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Creative Quotations from . . .
Thomas Campbell
(1777-1844) born on
Jul 27
Scotish poet. He is remembered chiefly for his sentimental and martial lyrics; he was one of the initiators of a plan to found what became the University of London.
Tis distance lends enchantment to the view
And robes the mountain in its azure hue.

The popularity of that baby-faced boy, who possessed not even the elements of a good actor, was a hallucination in the public mind, and a disgrace to our theatrical history.
The world was sad, the garden was a wild,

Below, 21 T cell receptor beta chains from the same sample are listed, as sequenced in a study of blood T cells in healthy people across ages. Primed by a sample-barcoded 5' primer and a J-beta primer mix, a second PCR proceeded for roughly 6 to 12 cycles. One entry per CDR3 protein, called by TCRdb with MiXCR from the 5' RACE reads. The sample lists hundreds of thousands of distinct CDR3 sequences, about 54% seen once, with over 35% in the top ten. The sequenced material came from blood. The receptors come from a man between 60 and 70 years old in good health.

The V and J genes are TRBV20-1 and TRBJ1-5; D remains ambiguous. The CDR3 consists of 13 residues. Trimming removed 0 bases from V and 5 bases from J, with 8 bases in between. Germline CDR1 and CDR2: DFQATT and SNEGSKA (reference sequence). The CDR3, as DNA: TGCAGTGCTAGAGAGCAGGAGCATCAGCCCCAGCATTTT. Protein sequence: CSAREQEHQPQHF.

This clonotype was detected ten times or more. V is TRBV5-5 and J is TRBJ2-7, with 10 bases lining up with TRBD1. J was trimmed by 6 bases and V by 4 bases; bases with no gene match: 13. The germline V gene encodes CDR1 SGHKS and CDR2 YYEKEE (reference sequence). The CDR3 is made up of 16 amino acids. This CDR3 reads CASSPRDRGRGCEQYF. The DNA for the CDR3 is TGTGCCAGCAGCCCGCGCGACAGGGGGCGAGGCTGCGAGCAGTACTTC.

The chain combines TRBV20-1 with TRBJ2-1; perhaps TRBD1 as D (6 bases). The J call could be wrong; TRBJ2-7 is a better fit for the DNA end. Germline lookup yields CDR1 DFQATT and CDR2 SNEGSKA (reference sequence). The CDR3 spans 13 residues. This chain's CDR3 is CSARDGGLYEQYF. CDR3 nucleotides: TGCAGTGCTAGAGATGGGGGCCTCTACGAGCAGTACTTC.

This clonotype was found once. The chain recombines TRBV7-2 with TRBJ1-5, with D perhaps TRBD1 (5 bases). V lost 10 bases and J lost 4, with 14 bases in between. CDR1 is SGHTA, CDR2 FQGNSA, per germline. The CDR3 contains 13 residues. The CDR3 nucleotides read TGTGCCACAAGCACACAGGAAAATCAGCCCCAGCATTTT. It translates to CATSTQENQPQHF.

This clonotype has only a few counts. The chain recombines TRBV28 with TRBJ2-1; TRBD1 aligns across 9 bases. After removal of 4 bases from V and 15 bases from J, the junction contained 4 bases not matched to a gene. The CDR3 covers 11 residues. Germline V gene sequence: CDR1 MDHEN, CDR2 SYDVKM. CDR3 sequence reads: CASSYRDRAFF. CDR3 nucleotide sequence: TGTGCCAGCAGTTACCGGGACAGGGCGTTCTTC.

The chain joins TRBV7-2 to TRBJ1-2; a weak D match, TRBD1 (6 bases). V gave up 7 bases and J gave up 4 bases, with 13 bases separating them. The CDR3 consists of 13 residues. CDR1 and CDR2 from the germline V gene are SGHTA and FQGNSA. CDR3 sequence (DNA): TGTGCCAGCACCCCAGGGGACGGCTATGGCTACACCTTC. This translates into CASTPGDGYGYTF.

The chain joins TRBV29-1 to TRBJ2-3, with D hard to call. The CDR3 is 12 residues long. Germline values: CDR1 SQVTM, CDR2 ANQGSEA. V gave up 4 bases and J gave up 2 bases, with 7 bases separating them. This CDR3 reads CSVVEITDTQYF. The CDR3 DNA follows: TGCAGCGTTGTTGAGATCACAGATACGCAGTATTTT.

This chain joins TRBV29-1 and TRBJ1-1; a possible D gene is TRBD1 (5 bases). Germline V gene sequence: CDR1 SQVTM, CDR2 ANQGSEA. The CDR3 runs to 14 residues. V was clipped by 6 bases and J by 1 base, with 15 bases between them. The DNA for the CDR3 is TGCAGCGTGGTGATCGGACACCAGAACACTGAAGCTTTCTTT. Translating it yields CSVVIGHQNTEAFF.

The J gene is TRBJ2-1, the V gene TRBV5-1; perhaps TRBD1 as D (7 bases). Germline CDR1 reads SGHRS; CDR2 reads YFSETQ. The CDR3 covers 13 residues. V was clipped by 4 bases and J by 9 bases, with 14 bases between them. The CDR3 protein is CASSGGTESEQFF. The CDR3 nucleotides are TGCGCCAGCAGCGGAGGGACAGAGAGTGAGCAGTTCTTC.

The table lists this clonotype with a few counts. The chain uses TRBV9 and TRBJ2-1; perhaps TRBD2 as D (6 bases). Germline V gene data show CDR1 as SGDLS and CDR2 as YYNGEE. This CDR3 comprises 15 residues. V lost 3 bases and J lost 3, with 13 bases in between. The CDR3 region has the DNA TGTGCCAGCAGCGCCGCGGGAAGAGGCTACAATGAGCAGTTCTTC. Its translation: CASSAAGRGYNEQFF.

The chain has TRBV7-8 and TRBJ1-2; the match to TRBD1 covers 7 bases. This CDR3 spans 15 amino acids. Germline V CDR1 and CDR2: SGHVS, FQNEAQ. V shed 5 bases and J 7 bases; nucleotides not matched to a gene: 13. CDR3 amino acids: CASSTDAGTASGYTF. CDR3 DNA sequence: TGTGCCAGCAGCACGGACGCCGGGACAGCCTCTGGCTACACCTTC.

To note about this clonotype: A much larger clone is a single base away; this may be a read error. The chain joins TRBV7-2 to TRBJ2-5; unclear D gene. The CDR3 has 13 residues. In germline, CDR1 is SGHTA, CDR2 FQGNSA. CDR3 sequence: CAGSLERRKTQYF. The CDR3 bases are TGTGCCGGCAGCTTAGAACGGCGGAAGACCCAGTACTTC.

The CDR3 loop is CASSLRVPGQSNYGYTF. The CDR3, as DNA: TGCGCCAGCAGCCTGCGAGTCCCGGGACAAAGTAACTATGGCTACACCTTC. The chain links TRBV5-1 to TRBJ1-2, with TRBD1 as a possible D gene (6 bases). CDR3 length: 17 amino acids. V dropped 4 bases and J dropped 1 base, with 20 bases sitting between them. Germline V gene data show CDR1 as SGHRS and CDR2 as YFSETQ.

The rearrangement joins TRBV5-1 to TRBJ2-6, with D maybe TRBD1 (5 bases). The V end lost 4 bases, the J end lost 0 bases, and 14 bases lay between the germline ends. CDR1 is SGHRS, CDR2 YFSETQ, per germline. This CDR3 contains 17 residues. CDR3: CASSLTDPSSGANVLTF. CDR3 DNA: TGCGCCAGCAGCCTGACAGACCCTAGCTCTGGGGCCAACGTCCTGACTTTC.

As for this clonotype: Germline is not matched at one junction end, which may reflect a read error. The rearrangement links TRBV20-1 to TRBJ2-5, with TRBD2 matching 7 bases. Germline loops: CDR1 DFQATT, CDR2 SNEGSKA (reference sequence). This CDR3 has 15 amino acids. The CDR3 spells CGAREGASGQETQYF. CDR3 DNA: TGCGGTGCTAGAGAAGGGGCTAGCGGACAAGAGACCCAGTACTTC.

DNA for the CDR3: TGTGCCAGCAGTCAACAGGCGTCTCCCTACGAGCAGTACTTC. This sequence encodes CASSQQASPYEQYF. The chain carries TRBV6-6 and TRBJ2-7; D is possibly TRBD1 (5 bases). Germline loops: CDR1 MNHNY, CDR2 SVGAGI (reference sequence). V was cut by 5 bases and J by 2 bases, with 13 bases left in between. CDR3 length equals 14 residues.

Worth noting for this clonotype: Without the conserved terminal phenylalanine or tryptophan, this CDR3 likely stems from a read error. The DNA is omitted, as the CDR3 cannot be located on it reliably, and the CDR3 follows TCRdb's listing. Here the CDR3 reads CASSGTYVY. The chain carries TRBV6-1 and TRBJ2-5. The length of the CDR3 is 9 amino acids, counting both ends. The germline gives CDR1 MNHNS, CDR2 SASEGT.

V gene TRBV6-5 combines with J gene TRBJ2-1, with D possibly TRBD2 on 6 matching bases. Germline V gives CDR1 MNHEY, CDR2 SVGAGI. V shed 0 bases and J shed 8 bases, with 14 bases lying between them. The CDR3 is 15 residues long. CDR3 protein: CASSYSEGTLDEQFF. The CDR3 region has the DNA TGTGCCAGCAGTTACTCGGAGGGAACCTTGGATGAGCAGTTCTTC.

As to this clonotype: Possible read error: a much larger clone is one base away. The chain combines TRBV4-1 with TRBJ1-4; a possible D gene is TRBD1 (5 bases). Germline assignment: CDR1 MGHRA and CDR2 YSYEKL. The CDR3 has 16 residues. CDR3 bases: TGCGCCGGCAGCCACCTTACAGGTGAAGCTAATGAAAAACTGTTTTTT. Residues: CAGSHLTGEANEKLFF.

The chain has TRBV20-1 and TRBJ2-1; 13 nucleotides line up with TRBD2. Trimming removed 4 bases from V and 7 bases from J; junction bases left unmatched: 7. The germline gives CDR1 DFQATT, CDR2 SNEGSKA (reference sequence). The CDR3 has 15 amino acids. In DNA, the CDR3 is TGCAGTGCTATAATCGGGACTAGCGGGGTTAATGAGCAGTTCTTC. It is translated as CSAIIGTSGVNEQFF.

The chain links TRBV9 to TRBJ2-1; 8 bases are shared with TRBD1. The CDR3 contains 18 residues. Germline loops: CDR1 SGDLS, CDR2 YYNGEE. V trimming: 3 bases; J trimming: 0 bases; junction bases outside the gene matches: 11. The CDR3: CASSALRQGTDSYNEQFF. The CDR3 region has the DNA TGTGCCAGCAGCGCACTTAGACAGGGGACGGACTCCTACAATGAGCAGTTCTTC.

And man the hermit sigh'd--till woman smiled.
Truth ever lovely - since the world began,
The foe of tyrants and the friend of man.
Gentlemen, you must not mistake me. I admit that he is the sworn foe of our nation, and, if you will, of the whole human race. But, gentlemen, we must be just to our enemy. We must not forget that he once shot a bookseller.
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Published Sources for the above Quotations:
F: "Pleasures of Hope," I. line 7.
R: "Life of Mrs. Siddons," ch. 18, 1834.
A: "Pleasures of Hope," pt. 2, line 37.
N: "Pleasures of Hope."
K: Excusing himself in proposing a toast to Napoleon at a literary dinner; in "The Life and Letters of Lord Macaulay," by G. O. Trevelyan.

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